12/8/2010 11:36:00 AM
MVNO market to face fragmentation, says Cognatel CEO
The MVNO market is set to explode as it becomes increasingly segmented, according to Mark Ashdown, CEO of MVNA Cognatel.
Ashdown, who has been involved in various areas of mobile since 1995, predicts the mobile market will emulate the fixed space. He says: ‘I’ve been involved in the prepay long distance market since 1995.
‘Back when deregulation was hitting the fixed line market in the mid 1990s, new business was going in and carving out a new market.
‘Speeding forward to today, what I see happening in the mobile marketplace is what happened to fixed in the 90s.’
Cognatel stormed into the market in October when it announced it had inked an MVNO ‘aggregator’ deal with Vodafone. The MVNA has already signed up ethnic MVNO iCard Mobile – which it poached from Three.
Cognatel’s end-to-end, fully hosted solutions will reduce the time it takes MVNOs to get to market and ensure that they have the right processes in place to ensure long term success.
Ashdown says: ‘Cognatel is in a good position because we can offer the marketplace [ethnic market services] Long Distance International (LDI).’
He refers to ‘phase one’ MVNOs currently in the market, saying: ‘We see a couple of large players who bought to market in MVNOs. We will see lots of new MVNOs enter the market, partially through MVNAs – and competition is going to get fierce.’
According to Ashdown’s estimates, there are in the region of one billion of calling prepaid LDI minutes being used at the moment. ‘That is big,’ he says, adding: ‘approximately 35% of prepaid is being switched over to long distance international. In terms of fixed mobile substitution – about 60% to 70% is still sitting on fixed. Not all of it will switch across but there is a lot left to go.’
The ethnic market will see ‘floods of competition from a to z destinations’, predicts Ashdown. He says: ‘We will also see operators focus on niche marketplaces. MVNAs can focus on these areas. We lower the barriers to entry. Our billing and CRM system is key, as you can brand and segment your customer base.’
The MVNA model allows companies to take a proposition to that community and then segment that community, where the targeted MVNO can also do promotions, says Ashdown.
He adds: ‘We can take the proposition close to the customer. We talk about segmentation and micro-segmentation. Consumers get something closer to them.’
Ashdown cites a specialist MVNO, such as one targeting the Chinese community, as an example. He says: ‘They can build up people to run the community and the whole stickiness of the proposition. The analysis is from a high level.’
The MVNO market is like the TV market, says Ashdown. ‘If you go back to before the Sky days, there were four channels, like there are four networks at the moment,’ he says.
‘This is starting to fragment massively. I buy Sky for the sports content. Someone else will want the Discovery channels or MTV, plus there are the ethnic channels. Fragmentation with TV will come to mobile.’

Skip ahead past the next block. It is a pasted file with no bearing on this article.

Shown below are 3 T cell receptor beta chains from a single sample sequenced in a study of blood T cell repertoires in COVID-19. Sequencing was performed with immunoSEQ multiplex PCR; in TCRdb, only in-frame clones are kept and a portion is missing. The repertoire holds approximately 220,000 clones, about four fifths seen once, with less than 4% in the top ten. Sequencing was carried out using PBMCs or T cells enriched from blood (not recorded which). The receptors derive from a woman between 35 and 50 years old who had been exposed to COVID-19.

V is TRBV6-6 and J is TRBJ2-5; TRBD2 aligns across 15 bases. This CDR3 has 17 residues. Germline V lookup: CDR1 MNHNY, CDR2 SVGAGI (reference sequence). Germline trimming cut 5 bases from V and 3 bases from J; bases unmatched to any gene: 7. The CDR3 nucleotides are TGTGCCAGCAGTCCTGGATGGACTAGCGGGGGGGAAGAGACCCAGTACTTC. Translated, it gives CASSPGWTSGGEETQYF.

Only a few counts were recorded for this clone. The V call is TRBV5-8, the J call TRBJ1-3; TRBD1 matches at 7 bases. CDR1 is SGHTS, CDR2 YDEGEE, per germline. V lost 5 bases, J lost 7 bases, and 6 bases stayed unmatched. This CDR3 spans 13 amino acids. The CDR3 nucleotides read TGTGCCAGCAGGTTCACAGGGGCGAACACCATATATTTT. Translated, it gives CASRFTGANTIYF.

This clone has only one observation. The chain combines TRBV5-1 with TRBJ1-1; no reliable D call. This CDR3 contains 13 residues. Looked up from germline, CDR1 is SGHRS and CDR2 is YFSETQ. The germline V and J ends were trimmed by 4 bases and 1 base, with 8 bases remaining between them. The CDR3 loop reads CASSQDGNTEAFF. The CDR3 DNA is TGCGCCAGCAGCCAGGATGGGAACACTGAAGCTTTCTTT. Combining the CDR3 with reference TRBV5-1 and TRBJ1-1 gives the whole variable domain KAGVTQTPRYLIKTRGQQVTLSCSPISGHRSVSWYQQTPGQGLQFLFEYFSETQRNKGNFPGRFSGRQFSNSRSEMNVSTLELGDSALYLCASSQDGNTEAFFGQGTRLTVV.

Ashdown champions the MVNA model, which he says ‘allows more to exist’ and promotes competition. He says: ‘Now you don’t need a Virgin or Tesco proposition. If people target a community then it’s about where do I go to get local services? Where is the local community centre? Then you have to start to pump content and promote content.’
As well as its recent sign up iCard, Cognatel has ‘a couple more’ MVNOs signed up, which the company will be announcing next year. Ashdown says: ‘One in particular has local community focus play. They have great value propositions. They will have all sorts of propositions. There will be value-added services such as SMS balance transfer – this will allow credits to be shared around the local community.’
He adds: ‘We have a very interesting pipeline at the moment. We are working with the customer and ensuring their success. So what is your Go-To-Market-Business Plan? We are only going to be successful if they are successful. That is Vodafone’s philosophy too. It’s our success and the success that drives the community.’
However, a major trend and concern for LDI is churn, says Ashdown, so Cognatel is trying to look into the business model where churn is.
‘It’s looking at when the customer comes on board,’ he says. ‘It’s doing all the retention pieces such as free text. It’s about acquire and retain – you must get customers.’
Although Ashdown is sure of eventual consolidation, he is adamant there will be ‘fierce competition’ in the MVNO market in the next 12 to 18 months.
‘There will be lots of new entrants,’ he says. ‘The Dutch market is ahead of the UK – it has 60 MVNOs – there are niche plays. In the UK there are 20 active MVNOs and the market is three times bigger. There is so much more room.
‘I’m sure there will be more MVNAs,’ says Ashdown. ‘I am a strong believer in competition as long as competition is fair.’